JOURNALISTS CORRECT AND CREDIBLE USE OF ANONYMOUS SOURCES

In general, discussions of ethics in journalism make me reach for my revolver, this is not because I don’t believe in maximum honesty, but because such debates are for me almost intolerable. Lately, however, the unavoidable issue is when and whether it’s okay for journalists to rely on information provided by people whom they don’t identify by name in their stories. It is also true that whenever possible journalists want their sources to speak “on the record”. That means their full names and job titles (when relevant) can be used in the news story. But sometimes sources have important reasons which are beyond simple shyness for not wanting to speak on the record. Meaning sources would or will agree to be interviewed, but only if they aren’t named in the story. This can be called anonymous source or confidential source, the information they provide is typically known as “off record information.”

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According to (Rogers, 2017), when reporters do investigative reports about corruption or even criminal activity, the stakes can be much higher. Sources may risk being disliked in their community or even fired from their job if they say something controversial or accusatory. These types of stories often require the use of anonymous sources in order to protect the source.

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Concerns over High use of unnamed sources

According to (Liesl, 2010), media study concerned by the high use of anonymous sources states that nearly 20% of 30 000 news articles published in Southern Africa over 14 days in 2009 was based on anonymous sources. Malawi had the highest number of stories based on anonymous sources (51%), followed by Madagascar (33%) and Mauritius (31%) and South Africa had (12%) of its stories based on anonymous sources. The study analyzed 33 431 news articles published in 83 newspapers and broadcast on radio and television prime time news bulletins and news analysis programmes. This according to the Gender and Media Progress Study conducted by Gender Links was relatively high and raised concerns about the quality of journalism generally.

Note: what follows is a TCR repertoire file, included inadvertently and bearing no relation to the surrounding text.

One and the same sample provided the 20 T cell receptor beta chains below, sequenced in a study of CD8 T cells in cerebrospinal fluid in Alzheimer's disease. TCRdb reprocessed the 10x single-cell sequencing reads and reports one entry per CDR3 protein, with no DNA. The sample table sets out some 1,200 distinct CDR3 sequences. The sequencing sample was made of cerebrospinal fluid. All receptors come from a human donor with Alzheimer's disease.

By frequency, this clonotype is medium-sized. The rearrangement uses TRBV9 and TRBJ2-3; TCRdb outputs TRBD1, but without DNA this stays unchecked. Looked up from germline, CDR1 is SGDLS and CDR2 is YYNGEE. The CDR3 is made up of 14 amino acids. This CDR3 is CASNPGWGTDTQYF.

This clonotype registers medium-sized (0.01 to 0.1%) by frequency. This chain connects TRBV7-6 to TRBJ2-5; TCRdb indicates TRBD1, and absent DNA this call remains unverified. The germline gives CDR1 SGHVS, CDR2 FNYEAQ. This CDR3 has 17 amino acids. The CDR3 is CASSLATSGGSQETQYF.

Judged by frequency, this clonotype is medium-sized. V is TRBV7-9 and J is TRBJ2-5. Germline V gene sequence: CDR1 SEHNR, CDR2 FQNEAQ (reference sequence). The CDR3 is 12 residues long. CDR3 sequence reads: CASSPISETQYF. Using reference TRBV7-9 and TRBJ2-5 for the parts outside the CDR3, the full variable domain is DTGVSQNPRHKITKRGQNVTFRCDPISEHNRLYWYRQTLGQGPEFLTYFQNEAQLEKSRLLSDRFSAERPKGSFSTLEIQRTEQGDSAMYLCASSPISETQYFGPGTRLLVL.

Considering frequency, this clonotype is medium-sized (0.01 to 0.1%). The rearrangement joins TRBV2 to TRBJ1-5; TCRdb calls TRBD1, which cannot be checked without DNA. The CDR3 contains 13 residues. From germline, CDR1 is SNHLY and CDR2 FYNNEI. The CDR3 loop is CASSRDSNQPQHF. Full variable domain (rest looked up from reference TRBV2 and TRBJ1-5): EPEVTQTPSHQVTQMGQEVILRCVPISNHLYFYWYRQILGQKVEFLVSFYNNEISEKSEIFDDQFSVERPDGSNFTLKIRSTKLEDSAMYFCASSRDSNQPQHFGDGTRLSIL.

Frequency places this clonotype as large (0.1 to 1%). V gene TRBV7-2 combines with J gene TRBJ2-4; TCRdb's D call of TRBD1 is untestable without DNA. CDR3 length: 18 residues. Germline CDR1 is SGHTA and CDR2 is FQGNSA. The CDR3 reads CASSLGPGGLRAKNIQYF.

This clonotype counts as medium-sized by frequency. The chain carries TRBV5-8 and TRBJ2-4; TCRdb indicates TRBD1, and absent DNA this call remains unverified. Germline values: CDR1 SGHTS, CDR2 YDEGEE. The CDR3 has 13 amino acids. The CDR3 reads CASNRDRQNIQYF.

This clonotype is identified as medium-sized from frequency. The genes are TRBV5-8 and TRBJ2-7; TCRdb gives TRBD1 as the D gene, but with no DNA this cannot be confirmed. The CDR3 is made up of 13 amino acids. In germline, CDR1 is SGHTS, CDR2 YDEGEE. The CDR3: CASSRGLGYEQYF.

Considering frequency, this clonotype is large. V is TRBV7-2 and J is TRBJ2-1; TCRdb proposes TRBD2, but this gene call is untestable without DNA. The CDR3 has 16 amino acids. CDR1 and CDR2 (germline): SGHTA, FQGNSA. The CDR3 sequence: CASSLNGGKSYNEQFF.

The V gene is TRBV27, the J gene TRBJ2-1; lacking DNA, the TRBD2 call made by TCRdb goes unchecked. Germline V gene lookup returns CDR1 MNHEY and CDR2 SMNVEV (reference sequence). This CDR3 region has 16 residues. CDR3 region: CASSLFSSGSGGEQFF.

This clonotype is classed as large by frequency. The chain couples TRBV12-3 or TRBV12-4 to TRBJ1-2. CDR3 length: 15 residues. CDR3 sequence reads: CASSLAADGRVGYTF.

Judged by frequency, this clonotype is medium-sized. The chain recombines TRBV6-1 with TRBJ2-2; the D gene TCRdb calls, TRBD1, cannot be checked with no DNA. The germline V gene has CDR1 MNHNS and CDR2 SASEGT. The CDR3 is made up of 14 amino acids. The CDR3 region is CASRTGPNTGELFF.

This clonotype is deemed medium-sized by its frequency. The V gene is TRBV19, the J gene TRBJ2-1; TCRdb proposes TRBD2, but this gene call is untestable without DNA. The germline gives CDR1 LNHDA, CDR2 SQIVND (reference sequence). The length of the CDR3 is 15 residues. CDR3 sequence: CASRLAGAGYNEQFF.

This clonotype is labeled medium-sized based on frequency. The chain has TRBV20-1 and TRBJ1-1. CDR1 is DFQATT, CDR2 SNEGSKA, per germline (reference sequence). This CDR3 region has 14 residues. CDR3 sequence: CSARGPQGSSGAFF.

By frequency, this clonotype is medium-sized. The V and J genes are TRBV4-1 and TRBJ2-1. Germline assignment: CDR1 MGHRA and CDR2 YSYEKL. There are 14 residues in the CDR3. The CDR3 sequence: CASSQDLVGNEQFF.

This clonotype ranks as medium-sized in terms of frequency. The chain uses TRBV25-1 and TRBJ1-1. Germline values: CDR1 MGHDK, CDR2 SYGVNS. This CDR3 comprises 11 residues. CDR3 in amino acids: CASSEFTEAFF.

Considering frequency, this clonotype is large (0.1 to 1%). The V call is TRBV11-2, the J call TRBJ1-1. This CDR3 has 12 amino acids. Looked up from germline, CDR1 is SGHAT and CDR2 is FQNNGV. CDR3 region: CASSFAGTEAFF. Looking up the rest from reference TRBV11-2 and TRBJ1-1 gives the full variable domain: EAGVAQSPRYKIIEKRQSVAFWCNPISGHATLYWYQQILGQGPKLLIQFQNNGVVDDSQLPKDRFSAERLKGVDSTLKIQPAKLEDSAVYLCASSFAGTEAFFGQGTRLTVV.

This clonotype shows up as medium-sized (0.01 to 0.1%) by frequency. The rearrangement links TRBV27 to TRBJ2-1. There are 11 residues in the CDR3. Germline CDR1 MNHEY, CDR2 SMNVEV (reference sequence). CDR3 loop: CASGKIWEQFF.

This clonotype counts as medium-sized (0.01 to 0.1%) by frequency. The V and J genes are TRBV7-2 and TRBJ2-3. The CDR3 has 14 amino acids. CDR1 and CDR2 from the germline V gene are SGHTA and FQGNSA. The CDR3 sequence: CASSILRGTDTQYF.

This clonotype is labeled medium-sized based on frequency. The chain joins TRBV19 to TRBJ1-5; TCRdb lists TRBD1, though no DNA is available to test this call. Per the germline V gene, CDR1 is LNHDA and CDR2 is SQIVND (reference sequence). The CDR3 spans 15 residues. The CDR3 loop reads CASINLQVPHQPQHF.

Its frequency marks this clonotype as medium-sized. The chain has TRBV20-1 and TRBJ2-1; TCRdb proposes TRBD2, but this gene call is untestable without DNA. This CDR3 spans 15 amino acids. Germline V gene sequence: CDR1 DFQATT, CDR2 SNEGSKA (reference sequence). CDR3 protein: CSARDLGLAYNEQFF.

This brings us to look at the reasons why journalists use anonymous sources? And if it is necessary for them to use anonymous sources? According to the Code of Ethics and Conduct for South African print and online media: The media shall protect confidential sources of information and avoid the use of anonymous sources unless there is no other way to deal with a story. It also states that the media should publish information that constitutes a breach of confidence unless the public interest dictates otherwise.

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Looking at how the press is everyday dominated by the unattributed lies, this brings me to the argument that journalists use anonymous sources because it makes it easier and possible for them to do their jobs and because anonymity makes it easier for sources to blab. This calls for the law to draw a line and evaluating how journalists make sure that the information they obtained from their sources is credible. This does not benefit only the journalist work in being more credible but it would also benefit the public and build trust.

Ombudsman Ruling on anonymous source